Week 8

In the chapter of his book entitled The Open Source Campaign, Trippi discusses the 2004 Howard Dean campaign and cites it as a major landmark in the use of the Internet in campaigning. Trippi describes the strong online presence of the campaign and the different digital resources used to raise money and foster support for Howard Dean. Trippi describes how pairing Meetup.com with the GetLocal software helped Dean supporters find each other and meet more effectively. After, the campaign developed DeanLink which really got the users more involved and amde them feel as though they had a personal stake in the campaign. Blog for America also played a key role in spreading information and opinions among constituents, revealing campaign and strategical weaknesses, surveying voter attitudes, and contesting opposition. From this we can see that the Dean campaign utilized archaic forms of social media and discussion forums to raise voter awareness and collect a significant amount of money to help the Dean candidacy. Here I see parallels to Rheingold’s ideas about new forms of communication creating new ways to solve collective action dilemmas and help create change. If the Dean campaign had improved and innovative communication that could help solve dilemmas in organizing people like collecting donations and spreading ideas, why was he unable to perform well once elections came around?

I submit that the Internet presence of Dean was unsuccessful in producing results because it only reinforced Dean supporters who had the strong desire to find more information about the campaign and did little to sway voters who were undecided. Meetup.com, GetLocal, and DeanLink helped Dean supporters to talk to other people with similar views, but aside from the occasional trolls with opposing views, there was little done to attract new people to the campaign. Technological limitations and a lack of understanding of the strategic benefits of the medium are reasons I see for why the campaign wasn’t successful. Because the supporters did not use the medium to solve the real dilemma of the election, getting a large number of supporters to actively campaign for and vote for Dean, the campaign failed and Dean lost.

My question to the class is: If you were a campaign manager today, how would you use the Internet and Social Media to persuade undecided voters to vote for your candidate?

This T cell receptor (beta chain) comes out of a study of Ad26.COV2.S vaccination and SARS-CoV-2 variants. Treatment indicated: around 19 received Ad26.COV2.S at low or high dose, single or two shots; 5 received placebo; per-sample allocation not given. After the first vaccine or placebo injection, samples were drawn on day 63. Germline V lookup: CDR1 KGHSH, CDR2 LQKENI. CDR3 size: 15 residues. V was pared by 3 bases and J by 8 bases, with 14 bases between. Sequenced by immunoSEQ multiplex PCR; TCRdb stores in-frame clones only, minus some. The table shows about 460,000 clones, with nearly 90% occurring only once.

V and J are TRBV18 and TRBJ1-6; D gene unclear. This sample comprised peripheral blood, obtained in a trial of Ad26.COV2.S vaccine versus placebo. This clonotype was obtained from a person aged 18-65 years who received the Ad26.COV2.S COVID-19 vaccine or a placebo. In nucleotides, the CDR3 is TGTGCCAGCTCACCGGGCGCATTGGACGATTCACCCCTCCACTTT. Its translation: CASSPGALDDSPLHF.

Advertisements
This entry was posted in Winter 2012. Bookmark the permalink.

7 Responses to Week 8

  1. Based on the failures of Dean’s campaign, if I was a campaign manager today, I would make sure to only use Internet and Social Media tools as a way to create an interactive sphere with the candidate and voters. Specifically, I would not solely use a digital campaign for everything, as we learned that Dean’s campaign was far too dependent on it, but rather, I would use it strategically to allow those who are undecided to learn about my candidate through reading blogs, looking at the candidate’s website and finding out about activities, rallies and informational sessions to which they could find out more. I would not advise my candidate to do any kind of fundraising or donation services using the Internet, as we learned if the server crashes, a lot of money would be lost. I also would not advise my candidate to use the Internet/Social Media as a way to initially gain supporters. I believe that once supporters are established, digital add-ons would be beneficial to grow support and allow for conversations to spread among undecided voters.

  2. Mickenzie says:

    I really enjoy your question, it is intriguing and engaging. If I were a campaign manager, I would focus on the facts I know about undecided voters. The majority of “undecided” voters tend to be highly educated, as uneducated voters tend to be easily swayed. As a campaign manager I’d utilize the social media that this demographic tends to dominate. I would utilize Facebook and Twitter as these are the two most associated education and usage of social media.
    Using these mediums I would connect undecided voters to pages and information about my candidates postions on policy and proposed policy. These are the topics most interested by an educated demographic.